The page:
A graphic depiction of the solar system. Image in the public domain in the United States, by Harman Smith and Laura Generosa, contractors to NASA’s Jet Propulsion Laboratory, via Wikimedia Commons.
Laplace explained these perturbations with algebra and proved that Jupiter and Saturn cannot bring about significant changes in their orbits from their mutual action. He concluded that perturbations in the planets’ orbital motions will always remain small, constant, and self-correcting. Ultimately, Laplace was able to establish that the solar system is made up of rigid bodies that exist and move in a vacuum under the effect of mutual gravitational attraction.
In 1796, Laplace finished writing a book on the history of astronomy, as well as a general nonmathematical explanation of the solar system and gravity, known as Exposition du système du monde. The explanation of the solar system was an important foundation for his later work, Mécanique céleste.
Exposition du système du monde focuses on Laplace’s version of the nebular hypothesis, which suggests that the solar system began as a mass of incandescent gas that rotated around its axis and broke off into rings around its outer edges. According to the hypothesis, these rings eventually cooled and formed the planets, while the remaining gaseous core made up the sun. The nebular hypothesis, while flawed, inspired future work on planetary origins. In addition, the hypothesis expanded our understanding of stellar evolution by featuring the idea of a protosolar nebula. Laplace also briefly postulated on the existence of black holes.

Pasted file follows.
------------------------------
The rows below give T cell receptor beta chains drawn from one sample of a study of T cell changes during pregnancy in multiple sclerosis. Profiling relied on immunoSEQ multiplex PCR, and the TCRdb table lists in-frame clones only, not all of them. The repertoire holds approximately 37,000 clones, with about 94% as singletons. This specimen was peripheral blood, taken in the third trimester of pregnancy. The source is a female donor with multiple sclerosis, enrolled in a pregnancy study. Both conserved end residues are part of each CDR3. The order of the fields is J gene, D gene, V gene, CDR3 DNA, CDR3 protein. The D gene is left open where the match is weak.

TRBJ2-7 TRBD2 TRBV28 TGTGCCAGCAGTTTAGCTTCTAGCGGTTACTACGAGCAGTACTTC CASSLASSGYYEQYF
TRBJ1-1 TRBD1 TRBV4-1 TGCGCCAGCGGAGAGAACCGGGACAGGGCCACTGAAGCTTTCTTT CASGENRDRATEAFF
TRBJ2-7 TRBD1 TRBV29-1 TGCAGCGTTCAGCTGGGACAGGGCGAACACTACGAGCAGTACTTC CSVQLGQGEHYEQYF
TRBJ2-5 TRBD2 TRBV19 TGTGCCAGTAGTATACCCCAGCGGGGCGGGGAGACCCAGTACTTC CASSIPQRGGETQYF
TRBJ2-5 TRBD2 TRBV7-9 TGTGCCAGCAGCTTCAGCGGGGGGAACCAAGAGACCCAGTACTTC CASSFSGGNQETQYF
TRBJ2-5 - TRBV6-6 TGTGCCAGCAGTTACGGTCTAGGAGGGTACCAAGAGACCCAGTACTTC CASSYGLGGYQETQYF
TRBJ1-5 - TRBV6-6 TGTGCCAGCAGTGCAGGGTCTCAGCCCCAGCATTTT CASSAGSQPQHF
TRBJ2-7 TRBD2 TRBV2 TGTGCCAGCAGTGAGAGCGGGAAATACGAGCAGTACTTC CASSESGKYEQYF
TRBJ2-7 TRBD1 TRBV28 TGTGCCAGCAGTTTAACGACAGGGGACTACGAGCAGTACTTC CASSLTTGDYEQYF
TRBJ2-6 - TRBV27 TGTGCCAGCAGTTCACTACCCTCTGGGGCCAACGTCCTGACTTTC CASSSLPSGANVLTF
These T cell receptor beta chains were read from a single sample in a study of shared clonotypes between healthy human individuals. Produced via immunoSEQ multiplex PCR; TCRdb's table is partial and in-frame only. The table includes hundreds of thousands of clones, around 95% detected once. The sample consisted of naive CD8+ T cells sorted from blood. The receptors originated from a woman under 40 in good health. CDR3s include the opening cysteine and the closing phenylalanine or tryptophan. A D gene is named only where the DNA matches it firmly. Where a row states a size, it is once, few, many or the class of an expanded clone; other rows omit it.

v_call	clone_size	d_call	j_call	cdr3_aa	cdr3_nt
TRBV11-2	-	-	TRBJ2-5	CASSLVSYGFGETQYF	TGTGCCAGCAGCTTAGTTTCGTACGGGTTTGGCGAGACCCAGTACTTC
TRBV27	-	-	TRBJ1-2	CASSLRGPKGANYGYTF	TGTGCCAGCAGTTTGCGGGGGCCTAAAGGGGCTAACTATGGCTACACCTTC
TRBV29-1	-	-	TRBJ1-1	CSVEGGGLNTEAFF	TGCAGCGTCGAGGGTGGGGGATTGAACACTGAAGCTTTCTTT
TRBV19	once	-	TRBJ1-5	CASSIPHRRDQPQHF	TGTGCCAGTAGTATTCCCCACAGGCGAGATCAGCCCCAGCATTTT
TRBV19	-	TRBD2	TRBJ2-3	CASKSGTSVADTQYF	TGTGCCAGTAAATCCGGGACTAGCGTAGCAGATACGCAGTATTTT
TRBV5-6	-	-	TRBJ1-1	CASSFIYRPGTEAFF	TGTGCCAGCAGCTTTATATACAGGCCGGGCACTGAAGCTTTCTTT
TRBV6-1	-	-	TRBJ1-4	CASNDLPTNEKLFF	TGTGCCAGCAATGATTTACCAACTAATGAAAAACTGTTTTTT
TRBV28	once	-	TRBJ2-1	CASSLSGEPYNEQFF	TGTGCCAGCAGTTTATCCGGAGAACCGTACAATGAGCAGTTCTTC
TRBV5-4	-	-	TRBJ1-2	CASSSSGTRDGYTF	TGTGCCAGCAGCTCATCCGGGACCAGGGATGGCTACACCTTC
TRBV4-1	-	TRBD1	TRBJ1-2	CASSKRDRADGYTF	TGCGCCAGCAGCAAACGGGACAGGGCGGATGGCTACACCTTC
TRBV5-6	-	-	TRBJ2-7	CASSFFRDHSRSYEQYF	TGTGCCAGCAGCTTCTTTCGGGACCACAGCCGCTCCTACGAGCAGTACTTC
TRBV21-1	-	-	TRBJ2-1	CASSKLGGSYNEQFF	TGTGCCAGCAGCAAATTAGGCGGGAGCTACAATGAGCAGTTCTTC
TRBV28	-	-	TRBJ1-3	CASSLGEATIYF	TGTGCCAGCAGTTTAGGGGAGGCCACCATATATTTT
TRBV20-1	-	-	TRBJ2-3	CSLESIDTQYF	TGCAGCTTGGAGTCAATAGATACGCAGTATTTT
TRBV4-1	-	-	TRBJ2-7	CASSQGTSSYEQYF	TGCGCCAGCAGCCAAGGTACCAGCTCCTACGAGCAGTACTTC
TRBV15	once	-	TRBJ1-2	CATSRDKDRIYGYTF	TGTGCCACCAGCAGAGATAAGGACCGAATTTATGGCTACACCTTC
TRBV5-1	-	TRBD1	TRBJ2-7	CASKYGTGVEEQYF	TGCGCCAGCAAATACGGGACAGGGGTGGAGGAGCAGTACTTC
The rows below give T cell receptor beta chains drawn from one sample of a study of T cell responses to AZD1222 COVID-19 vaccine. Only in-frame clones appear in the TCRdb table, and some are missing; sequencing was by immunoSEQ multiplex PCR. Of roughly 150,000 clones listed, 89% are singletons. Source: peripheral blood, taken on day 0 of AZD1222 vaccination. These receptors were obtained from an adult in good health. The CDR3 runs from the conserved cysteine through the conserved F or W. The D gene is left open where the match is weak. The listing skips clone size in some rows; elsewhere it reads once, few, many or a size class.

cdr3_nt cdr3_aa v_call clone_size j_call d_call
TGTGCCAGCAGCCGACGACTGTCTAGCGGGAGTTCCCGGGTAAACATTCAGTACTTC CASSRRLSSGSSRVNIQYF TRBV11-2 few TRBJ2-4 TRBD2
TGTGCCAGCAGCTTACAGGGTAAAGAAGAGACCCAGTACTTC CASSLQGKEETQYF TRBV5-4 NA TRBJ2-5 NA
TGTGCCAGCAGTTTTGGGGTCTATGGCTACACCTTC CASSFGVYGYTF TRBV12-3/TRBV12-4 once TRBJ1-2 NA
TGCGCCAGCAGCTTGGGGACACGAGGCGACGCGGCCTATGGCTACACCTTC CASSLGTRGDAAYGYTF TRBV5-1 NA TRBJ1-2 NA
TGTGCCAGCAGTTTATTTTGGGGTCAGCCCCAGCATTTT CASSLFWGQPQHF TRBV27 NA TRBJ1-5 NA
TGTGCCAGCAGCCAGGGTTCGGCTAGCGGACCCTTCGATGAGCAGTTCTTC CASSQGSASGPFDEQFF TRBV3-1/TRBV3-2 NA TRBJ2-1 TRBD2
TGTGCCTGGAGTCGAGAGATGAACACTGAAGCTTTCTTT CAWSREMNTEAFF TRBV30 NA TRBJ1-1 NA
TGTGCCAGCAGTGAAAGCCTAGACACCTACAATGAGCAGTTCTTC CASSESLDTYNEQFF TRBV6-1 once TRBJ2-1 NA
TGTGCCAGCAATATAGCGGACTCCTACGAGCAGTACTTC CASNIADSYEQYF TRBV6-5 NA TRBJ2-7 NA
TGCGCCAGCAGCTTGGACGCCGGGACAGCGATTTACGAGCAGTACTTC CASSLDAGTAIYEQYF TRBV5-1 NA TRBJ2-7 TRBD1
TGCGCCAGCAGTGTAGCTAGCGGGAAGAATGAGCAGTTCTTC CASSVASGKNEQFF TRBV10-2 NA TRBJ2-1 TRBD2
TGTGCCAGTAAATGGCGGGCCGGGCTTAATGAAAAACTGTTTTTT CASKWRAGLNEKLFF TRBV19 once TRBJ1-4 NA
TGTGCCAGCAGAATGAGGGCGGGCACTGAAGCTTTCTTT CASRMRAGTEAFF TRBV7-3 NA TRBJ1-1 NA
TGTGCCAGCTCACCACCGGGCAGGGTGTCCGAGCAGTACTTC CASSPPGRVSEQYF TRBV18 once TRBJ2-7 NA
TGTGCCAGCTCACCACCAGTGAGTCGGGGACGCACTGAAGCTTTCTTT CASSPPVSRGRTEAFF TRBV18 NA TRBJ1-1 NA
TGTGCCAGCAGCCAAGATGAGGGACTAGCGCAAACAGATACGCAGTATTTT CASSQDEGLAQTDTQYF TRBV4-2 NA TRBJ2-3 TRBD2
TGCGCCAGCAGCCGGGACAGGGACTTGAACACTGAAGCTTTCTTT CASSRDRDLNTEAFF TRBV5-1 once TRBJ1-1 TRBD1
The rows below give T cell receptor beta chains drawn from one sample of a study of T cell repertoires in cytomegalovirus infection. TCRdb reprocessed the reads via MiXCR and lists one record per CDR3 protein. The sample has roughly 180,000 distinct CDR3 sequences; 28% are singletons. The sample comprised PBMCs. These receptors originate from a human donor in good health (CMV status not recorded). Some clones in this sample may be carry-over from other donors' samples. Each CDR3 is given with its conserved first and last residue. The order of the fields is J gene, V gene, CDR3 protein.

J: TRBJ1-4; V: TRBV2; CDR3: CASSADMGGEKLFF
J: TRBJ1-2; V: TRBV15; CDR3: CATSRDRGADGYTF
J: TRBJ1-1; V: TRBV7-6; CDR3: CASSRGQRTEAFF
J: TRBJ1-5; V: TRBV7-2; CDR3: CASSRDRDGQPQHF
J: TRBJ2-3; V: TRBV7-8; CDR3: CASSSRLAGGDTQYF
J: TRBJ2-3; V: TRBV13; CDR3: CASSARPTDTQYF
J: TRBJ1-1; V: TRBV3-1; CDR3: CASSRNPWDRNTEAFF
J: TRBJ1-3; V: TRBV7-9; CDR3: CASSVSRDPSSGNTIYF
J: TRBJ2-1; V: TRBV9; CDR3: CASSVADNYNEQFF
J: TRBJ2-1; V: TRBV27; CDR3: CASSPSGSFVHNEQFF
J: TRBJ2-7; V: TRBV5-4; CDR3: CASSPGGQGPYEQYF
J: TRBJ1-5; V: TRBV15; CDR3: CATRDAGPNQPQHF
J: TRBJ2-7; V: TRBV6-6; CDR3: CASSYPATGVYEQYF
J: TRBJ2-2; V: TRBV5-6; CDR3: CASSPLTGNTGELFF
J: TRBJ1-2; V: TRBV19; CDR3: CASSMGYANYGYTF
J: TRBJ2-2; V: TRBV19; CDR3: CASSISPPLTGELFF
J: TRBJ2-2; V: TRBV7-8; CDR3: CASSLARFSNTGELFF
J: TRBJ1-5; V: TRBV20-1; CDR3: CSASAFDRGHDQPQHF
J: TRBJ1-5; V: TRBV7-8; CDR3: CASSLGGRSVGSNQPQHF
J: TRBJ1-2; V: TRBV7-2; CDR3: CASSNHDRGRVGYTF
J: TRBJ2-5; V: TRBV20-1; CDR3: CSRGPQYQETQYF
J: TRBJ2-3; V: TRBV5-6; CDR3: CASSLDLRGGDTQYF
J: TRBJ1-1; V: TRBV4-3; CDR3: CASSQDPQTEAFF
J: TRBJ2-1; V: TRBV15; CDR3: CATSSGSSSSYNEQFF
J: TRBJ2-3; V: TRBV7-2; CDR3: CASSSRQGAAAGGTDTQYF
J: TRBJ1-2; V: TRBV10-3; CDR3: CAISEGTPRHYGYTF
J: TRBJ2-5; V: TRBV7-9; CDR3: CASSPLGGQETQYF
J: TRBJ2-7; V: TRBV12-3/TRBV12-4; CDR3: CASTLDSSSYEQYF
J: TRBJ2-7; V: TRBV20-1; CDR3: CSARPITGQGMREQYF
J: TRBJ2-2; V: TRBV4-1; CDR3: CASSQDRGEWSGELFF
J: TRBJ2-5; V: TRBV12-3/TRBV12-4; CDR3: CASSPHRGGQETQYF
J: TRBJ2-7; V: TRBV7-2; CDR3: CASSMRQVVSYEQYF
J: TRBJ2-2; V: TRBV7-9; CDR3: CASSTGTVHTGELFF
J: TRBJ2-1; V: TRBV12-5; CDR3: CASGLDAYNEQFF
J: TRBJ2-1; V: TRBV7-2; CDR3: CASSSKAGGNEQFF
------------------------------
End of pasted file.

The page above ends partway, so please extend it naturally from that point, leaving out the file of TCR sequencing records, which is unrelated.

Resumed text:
An illustration of planetary nebula formation. As strong stellar wind (red arrows) expels the outer layers of the red giant star, the hot white dwarf is revealed at its center. Image in the public domain, via Wikimedia Commons.
From 1799 to 1825, Laplace published a five-volume treatise containing calculations for planetary motions, Mécanique céleste. He analyzed spherical harmonics (now called Laplace coefficients) that account for gravitational attraction, as well as tidal dynamics that consider friction and natural periods of ocean basins. During this time, Laplace also issued an essay on probability theory and expanded upon these theories in Mécanique céleste.
These volumes on celestial mechanics rely heavily on Newtonian laws of gravity and motion, but fill in the details through differential calculus. Laplace applied Newton’s laws to the stability of the solar system by computing the motion of the planets as well as their satellites and perturbations. He also corrected the velocity of sound in Newton’s theory of vibratory motion.